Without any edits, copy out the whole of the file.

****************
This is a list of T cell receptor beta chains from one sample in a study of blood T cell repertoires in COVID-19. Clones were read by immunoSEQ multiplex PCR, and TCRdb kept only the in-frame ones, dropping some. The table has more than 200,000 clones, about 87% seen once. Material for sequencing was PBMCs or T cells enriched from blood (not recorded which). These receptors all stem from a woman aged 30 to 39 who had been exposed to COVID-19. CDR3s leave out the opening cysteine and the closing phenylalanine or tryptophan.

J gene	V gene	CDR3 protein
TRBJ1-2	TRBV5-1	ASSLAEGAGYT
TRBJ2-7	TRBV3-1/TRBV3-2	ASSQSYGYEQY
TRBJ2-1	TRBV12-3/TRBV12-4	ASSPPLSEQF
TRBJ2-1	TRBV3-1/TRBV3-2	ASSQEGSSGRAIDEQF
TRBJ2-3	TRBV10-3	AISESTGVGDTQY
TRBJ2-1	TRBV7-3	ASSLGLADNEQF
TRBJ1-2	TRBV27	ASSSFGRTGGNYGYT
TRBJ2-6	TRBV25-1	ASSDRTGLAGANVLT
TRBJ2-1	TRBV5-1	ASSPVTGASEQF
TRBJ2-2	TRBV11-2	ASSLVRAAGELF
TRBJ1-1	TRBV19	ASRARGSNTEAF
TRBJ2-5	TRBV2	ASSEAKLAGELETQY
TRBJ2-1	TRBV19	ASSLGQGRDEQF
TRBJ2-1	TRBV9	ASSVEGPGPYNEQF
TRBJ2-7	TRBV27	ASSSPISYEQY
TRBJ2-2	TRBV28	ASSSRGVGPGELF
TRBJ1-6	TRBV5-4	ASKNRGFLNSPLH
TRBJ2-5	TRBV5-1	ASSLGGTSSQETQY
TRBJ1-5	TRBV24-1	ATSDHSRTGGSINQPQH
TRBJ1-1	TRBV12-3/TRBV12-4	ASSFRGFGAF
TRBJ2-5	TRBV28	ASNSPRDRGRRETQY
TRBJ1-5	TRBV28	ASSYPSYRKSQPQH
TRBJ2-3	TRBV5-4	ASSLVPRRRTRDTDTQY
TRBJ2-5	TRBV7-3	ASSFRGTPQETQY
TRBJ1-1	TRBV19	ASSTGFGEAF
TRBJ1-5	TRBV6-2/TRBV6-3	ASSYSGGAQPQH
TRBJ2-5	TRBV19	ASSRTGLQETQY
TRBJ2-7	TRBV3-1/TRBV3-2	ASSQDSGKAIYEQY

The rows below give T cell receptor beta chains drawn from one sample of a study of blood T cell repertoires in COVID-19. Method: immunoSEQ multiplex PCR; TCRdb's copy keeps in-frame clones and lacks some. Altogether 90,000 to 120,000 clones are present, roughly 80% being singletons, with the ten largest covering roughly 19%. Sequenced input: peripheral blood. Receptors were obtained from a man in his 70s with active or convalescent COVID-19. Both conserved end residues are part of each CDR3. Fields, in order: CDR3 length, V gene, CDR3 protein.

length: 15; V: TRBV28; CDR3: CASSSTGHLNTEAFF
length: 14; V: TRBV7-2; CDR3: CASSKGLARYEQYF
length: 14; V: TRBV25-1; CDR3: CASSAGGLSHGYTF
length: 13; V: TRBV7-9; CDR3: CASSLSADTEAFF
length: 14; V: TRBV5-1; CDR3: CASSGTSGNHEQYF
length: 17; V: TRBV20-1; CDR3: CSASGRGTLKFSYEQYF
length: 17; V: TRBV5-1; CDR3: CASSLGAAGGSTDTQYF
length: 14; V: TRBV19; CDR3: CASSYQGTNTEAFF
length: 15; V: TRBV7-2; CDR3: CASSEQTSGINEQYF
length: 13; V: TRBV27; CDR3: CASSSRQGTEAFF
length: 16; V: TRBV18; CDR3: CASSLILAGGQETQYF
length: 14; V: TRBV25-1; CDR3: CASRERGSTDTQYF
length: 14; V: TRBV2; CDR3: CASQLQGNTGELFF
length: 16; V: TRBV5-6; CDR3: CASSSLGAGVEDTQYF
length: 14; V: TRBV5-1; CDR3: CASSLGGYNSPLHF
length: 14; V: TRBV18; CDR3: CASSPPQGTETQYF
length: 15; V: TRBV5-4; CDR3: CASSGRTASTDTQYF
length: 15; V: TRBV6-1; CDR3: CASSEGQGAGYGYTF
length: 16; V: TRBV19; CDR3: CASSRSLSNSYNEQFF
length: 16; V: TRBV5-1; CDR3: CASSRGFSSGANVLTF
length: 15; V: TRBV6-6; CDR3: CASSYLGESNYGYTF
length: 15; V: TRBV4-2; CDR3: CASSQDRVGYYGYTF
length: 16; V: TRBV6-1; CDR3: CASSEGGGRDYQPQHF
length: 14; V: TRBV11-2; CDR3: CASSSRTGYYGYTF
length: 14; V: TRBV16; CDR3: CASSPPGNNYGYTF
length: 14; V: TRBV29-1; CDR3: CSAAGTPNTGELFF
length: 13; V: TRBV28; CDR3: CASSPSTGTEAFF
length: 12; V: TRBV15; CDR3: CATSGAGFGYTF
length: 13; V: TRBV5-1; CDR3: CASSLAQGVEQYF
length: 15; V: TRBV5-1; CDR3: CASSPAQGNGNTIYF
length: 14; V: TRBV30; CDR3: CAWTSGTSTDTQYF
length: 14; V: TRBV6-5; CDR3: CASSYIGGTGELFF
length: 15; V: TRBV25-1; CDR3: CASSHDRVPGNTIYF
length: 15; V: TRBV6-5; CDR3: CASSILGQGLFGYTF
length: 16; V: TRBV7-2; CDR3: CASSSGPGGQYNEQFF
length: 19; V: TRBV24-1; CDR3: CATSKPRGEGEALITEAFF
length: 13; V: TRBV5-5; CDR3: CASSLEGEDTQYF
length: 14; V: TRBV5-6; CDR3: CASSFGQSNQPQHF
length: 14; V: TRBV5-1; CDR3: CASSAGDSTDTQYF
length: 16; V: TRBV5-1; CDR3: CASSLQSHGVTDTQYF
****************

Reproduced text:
This is a list of T cell receptor beta chains from one sample in a study of blood T cell repertoires in COVID-19. Clones were read by immunoSEQ multiplex PCR, and TCRdb kept only the in-frame ones, dropping some. The table has more than 200,000 clones, about 87% seen once. Material for sequencing was PBMCs or T cells enriched from blood (not recorded which). These receptors all stem from a woman aged 30 to 39 who had been exposed to COVID-19. CDR3s leave out the opening cysteine and the closing phenylalanine or tryptophan.

J gene	V gene	CDR3 protein
TRBJ1-2	TRBV5-1	ASSLAEGAGYT
TRBJ2-7	TRBV3-1/TRBV3-2	ASSQSYGYEQY
TRBJ2-1	TRBV12-3/TRBV12-4	ASSPPLSEQF
TRBJ2-1	TRBV3-1/TRBV3-2	ASSQEGSSGRAIDEQF
TRBJ2-3	TRBV10-3	AISESTGVGDTQY
TRBJ2-1	TRBV7-3	ASSLGLADNEQF
TRBJ1-2	TRBV27	ASSSFGRTGGNYGYT
TRBJ2-6	TRBV25-1	ASSDRTGLAGANVLT
TRBJ2-1	TRBV5-1	ASSPVTGASEQF
TRBJ2-2	TRBV11-2	ASSLVRAAGELF
TRBJ1-1	TRBV19	ASRARGSNTEAF
TRBJ2-5	TRBV2	ASSEAKLAGELETQY
TRBJ2-1	TRBV19	ASSLGQGRDEQF
TRBJ2-1	TRBV9	ASSVEGPGPYNEQF
TRBJ2-7	TRBV27	ASSSPISYEQY
TRBJ2-2	TRBV28	ASSSRGVGPGELF
TRBJ1-6	TRBV5-4	ASKNRGFLNSPLH
TRBJ2-5	TRBV5-1	ASSLGGTSSQETQY
TRBJ1-5	TRBV24-1	ATSDHSRTGGSINQPQH
TRBJ1-1	TRBV12-3/TRBV12-4	ASSFRGFGAF
TRBJ2-5	TRBV28	ASNSPRDRGRRETQY
TRBJ1-5	TRBV28	ASSYPSYRKSQPQH
TRBJ2-3	TRBV5-4	ASSLVPRRRTRDTDTQY
TRBJ2-5	TRBV7-3	ASSFRGTPQETQY
TRBJ1-1	TRBV19	ASSTGFGEAF
TRBJ1-5	TRBV6-2/TRBV6-3	ASSYSGGAQPQH
TRBJ2-5	TRBV19	ASSRTGLQETQY
TRBJ2-7	TRBV3-1/TRBV3-2	ASSQDSGKAIYEQY

The rows below give T cell receptor beta chains drawn from one sample of a study of blood T cell repertoires in COVID-19. Method: immunoSEQ multiplex PCR; TCRdb's copy keeps in-frame clones and lacks some. Altogether 90,000 to 120,000 clones are present, roughly 80% being singletons, with the ten largest covering roughly 19%. Sequenced input: peripheral blood. Receptors were obtained from a man in his 70s with active or convalescent COVID-19. Both conserved end residues are part of each CDR3. Fields, in order: CDR3 length, V gene, CDR3 protein.

length: 15; V: TRBV28; CDR3: CASSSTGHLNTEAFF
length: 14; V: TRBV7-2; CDR3: CASSKGLARYEQYF
length: 14; V: TRBV25-1; CDR3: CASSAGGLSHGYTF
length: 13; V: TRBV7-9; CDR3: CASSLSADTEAFF
length: 14; V: TRBV5-1; CDR3: CASSGTSGNHEQYF
length: 17; V: TRBV20-1; CDR3: CSASGRGTLKFSYEQYF
length: 17; V: TRBV5-1; CDR3: CASSLGAAGGSTDTQYF
length: 14; V: TRBV19; CDR3: CASSYQGTNTEAFF
length: 15; V: TRBV7-2; CDR3: CASSEQTSGINEQYF
length: 13; V: TRBV27; CDR3: CASSSRQGTEAFF
length: 16; V: TRBV18; CDR3: CASSLILAGGQETQYF
length: 14; V: TRBV25-1; CDR3: CASRERGSTDTQYF
length: 14; V: TRBV2; CDR3: CASQLQGNTGELFF
length: 16; V: TRBV5-6; CDR3: CASSSLGAGVEDTQYF
length: 14; V: TRBV5-1; CDR3: CASSLGGYNSPLHF
length: 14; V: TRBV18; CDR3: CASSPPQGTETQYF
length: 15; V: TRBV5-4; CDR3: CASSGRTASTDTQYF
length: 15; V: TRBV6-1; CDR3: CASSEGQGAGYGYTF
length: 16; V: TRBV19; CDR3: CASSRSLSNSYNEQFF
length: 16; V: TRBV5-1; CDR3: CASSRGFSSGANVLTF
length: 15; V: TRBV6-6; CDR3: CASSYLGESNYGYTF
length: 15; V: TRBV4-2; CDR3: CASSQDRVGYYGYTF
length: 16; V: TRBV6-1; CDR3: CASSEGGGRDYQPQHF
length: 14; V: TRBV11-2; CDR3: CASSSRTGYYGYTF
length: 14; V: TRBV16; CDR3: CASSPPGNNYGYTF
length: 14; V: TRBV29-1; CDR3: CSAAGTPNTGELFF
length: 13; V: TRBV28; CDR3: CASSPSTGTEAFF
length: 12; V: TRBV15; CDR3: CATSGAGFGYTF
length: 13; V: TRBV5-1; CDR3: CASSLAQGVEQYF
length: 15; V: TRBV5-1; CDR3: CASSPAQGNGNTIYF
length: 14; V: TRBV30; CDR3: CAWTSGTSTDTQYF
length: 14; V: TRBV6-5; CDR3: CASSYIGGTGELFF
length: 15; V: TRBV25-1; CDR3: CASSHDRVPGNTIYF
length: 15; V: TRBV6-5; CDR3: CASSILGQGLFGYTF
length: 16; V: TRBV7-2; CDR3: CASSSGPGGQYNEQFF
length: 19; V: TRBV24-1; CDR3: CATSKPRGEGEALITEAFF
length: 13; V: TRBV5-5; CDR3: CASSLEGEDTQYF
length: 14; V: TRBV5-6; CDR3: CASSFGQSNQPQHF
length: 14; V: TRBV5-1; CDR3: CASSAGDSTDTQYF
length: 16; V: TRBV5-1; CDR3: CASSLQSHGVTDTQYF